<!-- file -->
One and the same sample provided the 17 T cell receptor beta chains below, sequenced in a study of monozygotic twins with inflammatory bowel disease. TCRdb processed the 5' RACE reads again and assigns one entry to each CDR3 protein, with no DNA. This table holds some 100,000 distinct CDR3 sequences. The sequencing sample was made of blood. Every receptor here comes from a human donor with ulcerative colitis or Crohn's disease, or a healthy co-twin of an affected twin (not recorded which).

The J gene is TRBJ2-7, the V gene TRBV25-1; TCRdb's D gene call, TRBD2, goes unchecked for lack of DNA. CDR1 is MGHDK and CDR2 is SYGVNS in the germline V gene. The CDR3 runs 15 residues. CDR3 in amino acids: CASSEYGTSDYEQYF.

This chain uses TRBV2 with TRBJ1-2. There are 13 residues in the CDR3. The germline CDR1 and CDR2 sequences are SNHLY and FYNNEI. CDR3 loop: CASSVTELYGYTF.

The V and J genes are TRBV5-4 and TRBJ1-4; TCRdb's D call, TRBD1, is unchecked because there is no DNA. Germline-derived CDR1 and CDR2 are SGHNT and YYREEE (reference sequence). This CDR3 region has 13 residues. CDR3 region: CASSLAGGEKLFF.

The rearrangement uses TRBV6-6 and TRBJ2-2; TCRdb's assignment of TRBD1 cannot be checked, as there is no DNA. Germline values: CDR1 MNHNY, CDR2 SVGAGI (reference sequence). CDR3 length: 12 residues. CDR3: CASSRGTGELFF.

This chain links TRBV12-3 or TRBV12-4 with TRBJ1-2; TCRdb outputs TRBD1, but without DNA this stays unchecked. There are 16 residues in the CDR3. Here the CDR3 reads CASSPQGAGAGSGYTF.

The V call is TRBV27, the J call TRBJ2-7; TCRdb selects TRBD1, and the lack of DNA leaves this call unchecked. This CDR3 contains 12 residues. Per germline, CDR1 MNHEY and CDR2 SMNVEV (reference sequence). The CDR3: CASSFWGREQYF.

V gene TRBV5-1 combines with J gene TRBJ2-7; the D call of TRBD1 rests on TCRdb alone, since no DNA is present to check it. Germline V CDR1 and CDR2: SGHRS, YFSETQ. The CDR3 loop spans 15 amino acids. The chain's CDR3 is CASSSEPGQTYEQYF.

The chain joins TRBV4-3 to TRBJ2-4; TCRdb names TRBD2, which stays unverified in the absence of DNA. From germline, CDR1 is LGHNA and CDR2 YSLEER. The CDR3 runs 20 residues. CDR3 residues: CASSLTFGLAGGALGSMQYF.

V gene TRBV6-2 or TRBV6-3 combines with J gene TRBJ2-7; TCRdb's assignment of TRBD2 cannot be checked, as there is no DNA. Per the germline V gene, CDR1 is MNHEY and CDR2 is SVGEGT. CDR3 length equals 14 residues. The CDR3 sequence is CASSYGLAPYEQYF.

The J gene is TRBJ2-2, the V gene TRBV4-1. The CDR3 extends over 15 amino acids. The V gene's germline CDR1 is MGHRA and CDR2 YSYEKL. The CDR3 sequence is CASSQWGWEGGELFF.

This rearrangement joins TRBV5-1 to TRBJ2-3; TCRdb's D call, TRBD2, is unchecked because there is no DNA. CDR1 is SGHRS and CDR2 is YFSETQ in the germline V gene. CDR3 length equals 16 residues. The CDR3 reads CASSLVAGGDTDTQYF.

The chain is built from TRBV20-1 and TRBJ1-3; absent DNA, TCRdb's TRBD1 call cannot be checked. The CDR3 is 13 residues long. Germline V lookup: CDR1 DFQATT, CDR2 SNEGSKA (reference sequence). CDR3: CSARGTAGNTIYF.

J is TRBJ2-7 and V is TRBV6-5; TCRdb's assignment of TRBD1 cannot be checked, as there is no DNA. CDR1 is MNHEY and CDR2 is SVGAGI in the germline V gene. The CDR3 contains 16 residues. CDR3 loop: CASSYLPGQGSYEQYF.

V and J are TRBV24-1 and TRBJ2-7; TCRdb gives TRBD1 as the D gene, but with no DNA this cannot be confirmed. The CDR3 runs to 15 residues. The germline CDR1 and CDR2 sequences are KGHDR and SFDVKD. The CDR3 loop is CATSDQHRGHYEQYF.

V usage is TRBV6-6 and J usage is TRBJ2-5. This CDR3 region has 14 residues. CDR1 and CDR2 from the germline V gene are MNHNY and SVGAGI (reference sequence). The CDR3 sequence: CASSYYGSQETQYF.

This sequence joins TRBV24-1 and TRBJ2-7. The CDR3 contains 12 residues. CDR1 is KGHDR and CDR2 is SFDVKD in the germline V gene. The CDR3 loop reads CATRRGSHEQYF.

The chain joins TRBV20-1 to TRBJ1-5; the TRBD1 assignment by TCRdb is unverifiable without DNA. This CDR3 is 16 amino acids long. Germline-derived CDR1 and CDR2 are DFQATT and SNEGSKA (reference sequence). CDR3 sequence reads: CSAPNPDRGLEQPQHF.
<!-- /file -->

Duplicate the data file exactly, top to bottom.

One and the same sample provided the 17 T cell receptor beta chains below, sequenced in a study of monozygotic twins with inflammatory bowel disease. TCRdb processed the 5' RACE reads again and assigns one entry to each CDR3 protein, with no DNA. This table holds some 100,000 distinct CDR3 sequences. The sequencing sample was made of blood. Every receptor here comes from a human donor with ulcerative colitis or Crohn's disease, or a healthy co-twin of an affected twin (not recorded which).

The J gene is TRBJ2-7, the V gene TRBV25-1; TCRdb's D gene call, TRBD2, goes unchecked for lack of DNA. CDR1 is MGHDK and CDR2 is SYGVNS in the germline V gene. The CDR3 runs 15 residues. CDR3 in amino acids: CASSEYGTSDYEQYF.

This chain uses TRBV2 with TRBJ1-2. There are 13 residues in the CDR3. The germline CDR1 and CDR2 sequences are SNHLY and FYNNEI. CDR3 loop: CASSVTELYGYTF.

The V and J genes are TRBV5-4 and TRBJ1-4; TCRdb's D call, TRBD1, is unchecked because there is no DNA. Germline-derived CDR1 and CDR2 are SGHNT and YYREEE (reference sequence). This CDR3 region has 13 residues. CDR3 region: CASSLAGGEKLFF.

The rearrangement uses TRBV6-6 and TRBJ2-2; TCRdb's assignment of TRBD1 cannot be checked, as there is no DNA. Germline values: CDR1 MNHNY, CDR2 SVGAGI (reference sequence). CDR3 length: 12 residues. CDR3: CASSRGTGELFF.

This chain links TRBV12-3 or TRBV12-4 with TRBJ1-2; TCRdb outputs TRBD1, but without DNA this stays unchecked. There are 16 residues in the CDR3. Here the CDR3 reads CASSPQGAGAGSGYTF.

The V call is TRBV27, the J call TRBJ2-7; TCRdb selects TRBD1, and the lack of DNA leaves this call unchecked. This CDR3 contains 12 residues. Per germline, CDR1 MNHEY and CDR2 SMNVEV (reference sequence). The CDR3: CASSFWGREQYF.

V gene TRBV5-1 combines with J gene TRBJ2-7; the D call of TRBD1 rests on TCRdb alone, since no DNA is present to check it. Germline V CDR1 and CDR2: SGHRS, YFSETQ. The CDR3 loop spans 15 amino acids. The chain's CDR3 is CASSSEPGQTYEQYF.

The chain joins TRBV4-3 to TRBJ2-4; TCRdb names TRBD2, which stays unverified in the absence of DNA. From germline, CDR1 is LGHNA and CDR2 YSLEER. The CDR3 runs 20 residues. CDR3 residues: CASSLTFGLAGGALGSMQYF.

V gene TRBV6-2 or TRBV6-3 combines with J gene TRBJ2-7; TCRdb's assignment of TRBD2 cannot be checked, as there is no DNA. Per the germline V gene, CDR1 is MNHEY and CDR2 is SVGEGT. CDR3 length equals 14 residues. The CDR3 sequence is CASSYGLAPYEQYF.

The J gene is TRBJ2-2, the V gene TRBV4-1. The CDR3 extends over 15 amino acids. The V gene's germline CDR1 is MGHRA and CDR2 YSYEKL. The CDR3 sequence is CASSQWGWEGGELFF.

This rearrangement joins TRBV5-1 to TRBJ2-3; TCRdb's D call, TRBD2, is unchecked because there is no DNA. CDR1 is SGHRS and CDR2 is YFSETQ in the germline V gene. CDR3 length equals 16 residues. The CDR3 reads CASSLVAGGDTDTQYF.

The chain is built from TRBV20-1 and TRBJ1-3; absent DNA, TCRdb's TRBD1 call cannot be checked. The CDR3 is 13 residues long. Germline V lookup: CDR1 DFQATT, CDR2 SNEGSKA (reference sequence). CDR3: CSARGTAGNTIYF.

J is TRBJ2-7 and V is TRBV6-5; TCRdb's assignment of TRBD1 cannot be checked, as there is no DNA. CDR1 is MNHEY and CDR2 is SVGAGI in the germline V gene. The CDR3 contains 16 residues. CDR3 loop: CASSYLPGQGSYEQYF.

V and J are TRBV24-1 and TRBJ2-7; TCRdb gives TRBD1 as the D gene, but with no DNA this cannot be confirmed. The CDR3 runs to 15 residues. The germline CDR1 and CDR2 sequences are KGHDR and SFDVKD. The CDR3 loop is CATSDQHRGHYEQYF.

V usage is TRBV6-6 and J usage is TRBJ2-5. This CDR3 region has 14 residues. CDR1 and CDR2 from the germline V gene are MNHNY and SVGAGI (reference sequence). The CDR3 sequence: CASSYYGSQETQYF.

This sequence joins TRBV24-1 and TRBJ2-7. The CDR3 contains 12 residues. CDR1 is KGHDR and CDR2 is SFDVKD in the germline V gene. The CDR3 loop reads CATRRGSHEQYF.

The chain joins TRBV20-1 to TRBJ1-5; the TRBD1 assignment by TCRdb is unverifiable without DNA. This CDR3 is 16 amino acids long. Germline-derived CDR1 and CDR2 are DFQATT and SNEGSKA (reference sequence). CDR3 sequence reads: CSAPNPDRGLEQPQHF.